On the Football Association’s 150th birthday Pep Guardiola praised the English game and then kicked it where it hurts, rejecting Chelsea to join Bayern Munich.
Report by Telegraph
Hearts were all aflutter when he declared his love for the Premier League, then broken when he pledged his future to Bavaria.
Here at the Bridge of sighs, there was no great surprise when Guardiola elected not to stand at the wrong end of Roman Abramovich’s itchy trigger finger.
The Chelsea crowd have become unshockable. They have seen Jose Mourinho, Carlo Ancelotti and Roberto Di Matteo take a Russian bullet and have given up trying to decipher what might happen next.
Only in their wildest fantasies could they have entertained the hope that Guardiola would leave his apartment off Central Park to step into such volatility.
There was always a faint hope that Abramovich’s money would do the trick again.
It worked with Fernando Torres, right? Chelsea’s owner is an oligarch who started with nothing and ended up with everything. His money was supposed to be unstoppable. If he could splurge £50 million on Torres, surely he could throw together a package to lure Guardiola to west London. The word is that he had flown to New York to make his target an offer he couldn’t refuse.
But guess what. Money has found its limits. Some people cannot be bought. Other things come into play: stability, order, principles. Guardiola was not selling himself to the highest bidder. Bayern, a haven of good sense and stability, struck him as much better way to return to the stress of top-level management, which he obviously finds taxing, as his sabbatical attests.
All the elements Guardiola eulogised in his love letter to the FA — English fans, the spirit, even the media — he then said no to, for now at any rate. Expressing a wish to work here one day, he was thinking not one but two steps ahead. With its hierarchy of sages and legends, Bayern are a soft landing for him after his year out. Chelsea would have been a tempest, with the inscrutable Abramovich demanding miracles.
Stamford Bridge is a place of intrigue and cabals. The pact between owner and supporters has broken down. Guardiola might have solved that problem with his stubbly, glowing smile and his commitment to symphonic football, but the mood ahead of this Premier League clash with Southampton was pretty foul.
Regulars here were shocked by the derision heaped on Benítez, Bruce Buck the chairman, and chief executive Ron Gourlay during the 2-0 home League Cup defeat to Swansea. All the constraints that govern relations between a billionaire benefactor and grateful fans have been shredded in recent weeks. Chelsea’s followers no longer care who they upset because they can see the owner is indifferent to their wishes.
Over the past few months especially, they have observed their own powerlessness. They adored Di Matteo but could not save him. They disdained Benítez but could not stop him being appointed manager. They feel (and sound) disenfranchised. The only contribution they feel empowered to make is to heckle and boo.
With the let-down of Guardiola’s yes to Bayern Munich, of course, came an increased chance that Benítez will still be here in August. An increased fear, in other words, among the locals. Abramovich is stuck once more with his Rolodex of names. He has never looked so jilted.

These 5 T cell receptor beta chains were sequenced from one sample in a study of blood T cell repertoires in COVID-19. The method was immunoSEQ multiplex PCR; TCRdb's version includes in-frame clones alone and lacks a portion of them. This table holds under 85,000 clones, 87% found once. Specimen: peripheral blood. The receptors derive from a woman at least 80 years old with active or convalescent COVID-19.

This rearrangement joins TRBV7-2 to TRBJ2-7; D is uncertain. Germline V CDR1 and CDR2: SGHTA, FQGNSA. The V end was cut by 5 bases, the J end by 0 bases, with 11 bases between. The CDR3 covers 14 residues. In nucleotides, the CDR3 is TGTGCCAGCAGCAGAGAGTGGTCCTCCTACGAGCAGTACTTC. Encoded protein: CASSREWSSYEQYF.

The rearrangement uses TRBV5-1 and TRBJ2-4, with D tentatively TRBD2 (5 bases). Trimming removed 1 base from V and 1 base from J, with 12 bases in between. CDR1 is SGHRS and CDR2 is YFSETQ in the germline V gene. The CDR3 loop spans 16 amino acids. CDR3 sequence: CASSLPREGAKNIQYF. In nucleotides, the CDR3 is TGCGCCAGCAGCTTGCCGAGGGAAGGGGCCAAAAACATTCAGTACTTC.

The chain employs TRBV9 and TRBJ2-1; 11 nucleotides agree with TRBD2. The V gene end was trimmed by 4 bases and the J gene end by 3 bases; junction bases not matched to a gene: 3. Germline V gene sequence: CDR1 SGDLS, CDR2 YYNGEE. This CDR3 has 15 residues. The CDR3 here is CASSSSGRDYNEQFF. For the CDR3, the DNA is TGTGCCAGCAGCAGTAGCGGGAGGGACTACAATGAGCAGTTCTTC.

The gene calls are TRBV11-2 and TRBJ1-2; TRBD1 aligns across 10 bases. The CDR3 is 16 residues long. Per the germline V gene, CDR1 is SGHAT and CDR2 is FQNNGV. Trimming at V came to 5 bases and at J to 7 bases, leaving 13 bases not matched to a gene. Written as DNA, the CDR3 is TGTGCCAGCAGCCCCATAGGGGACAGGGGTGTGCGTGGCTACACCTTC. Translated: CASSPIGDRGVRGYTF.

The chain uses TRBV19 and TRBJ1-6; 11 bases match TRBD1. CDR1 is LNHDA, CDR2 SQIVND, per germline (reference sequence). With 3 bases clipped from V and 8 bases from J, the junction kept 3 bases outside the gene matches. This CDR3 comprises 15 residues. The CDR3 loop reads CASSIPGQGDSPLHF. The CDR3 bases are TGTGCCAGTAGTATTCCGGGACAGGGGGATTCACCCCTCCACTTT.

But there are spots of hope for those Chelsea fans who want the “interim” in Benitez’s title adhered to. The caretaker is convinced he has a major chance of taking over from Jose Mourinho at Real Madrid when that relationship ends.
Against Southampton, Benítez sent out Demba Ba to hunt for goals while Torres warmed the bench, along with John Terry: himself a political challenge Guardiola will not now have to face. For Chelsea, a £7.5 million (about US$12million) striker has every chance of overshadowing Abramovich’s £50 million pet. Ba’s early enterprise was rewarded when he swivelled in the Southampton box to swipe home Chelsea’s first.
Benitez’s men were two up at the break through Eden Hazard before Rickie Lambert and Jason Puncheon made it another disappointing night at the Bridge.
So, a summary: Benítez would swim and hike back to Madrid if he were offered the Real job and Abramovich is back to his original position of reviewing the managerial situation in May. This is a fall back rather than a policy because he hoped to have snared Guardiola by now. Mourinho’s name just about creeps back into the picture but hardly fills the frame.
The suspicion here is that the power struggle which warped his final 12 months in London would soon start up again unless either he or Abramovich ceded ground. Neither has a PhD in compromise.
A charismatic visionary is still wanted. Mourinho’s aura was precisely right for the stage Chelsea were at eight years ago. They needed to end the 50-year wait for the league title and instil a winning culture. Since then Abramovich has followed every whim without success, hiring Luiz Felipe Scolari for entertainment and Ancelotti for Champions League know-how.
Then along came a Ken Bates-era stalwart (Di Matteo) to close the deal in Europe. Then Benítez: the ex-Liverpool anti-hero, the butt of all the anger. Guardiola was going to be cerebral, cool, far-sighted, youth friendly, iconic.
He was going to bring the poetry. Instead he administered the hardest lesson of the Abramovich era. He said no, which no one ever does.
He said no not only to the salary and the London life but also to the pay-off.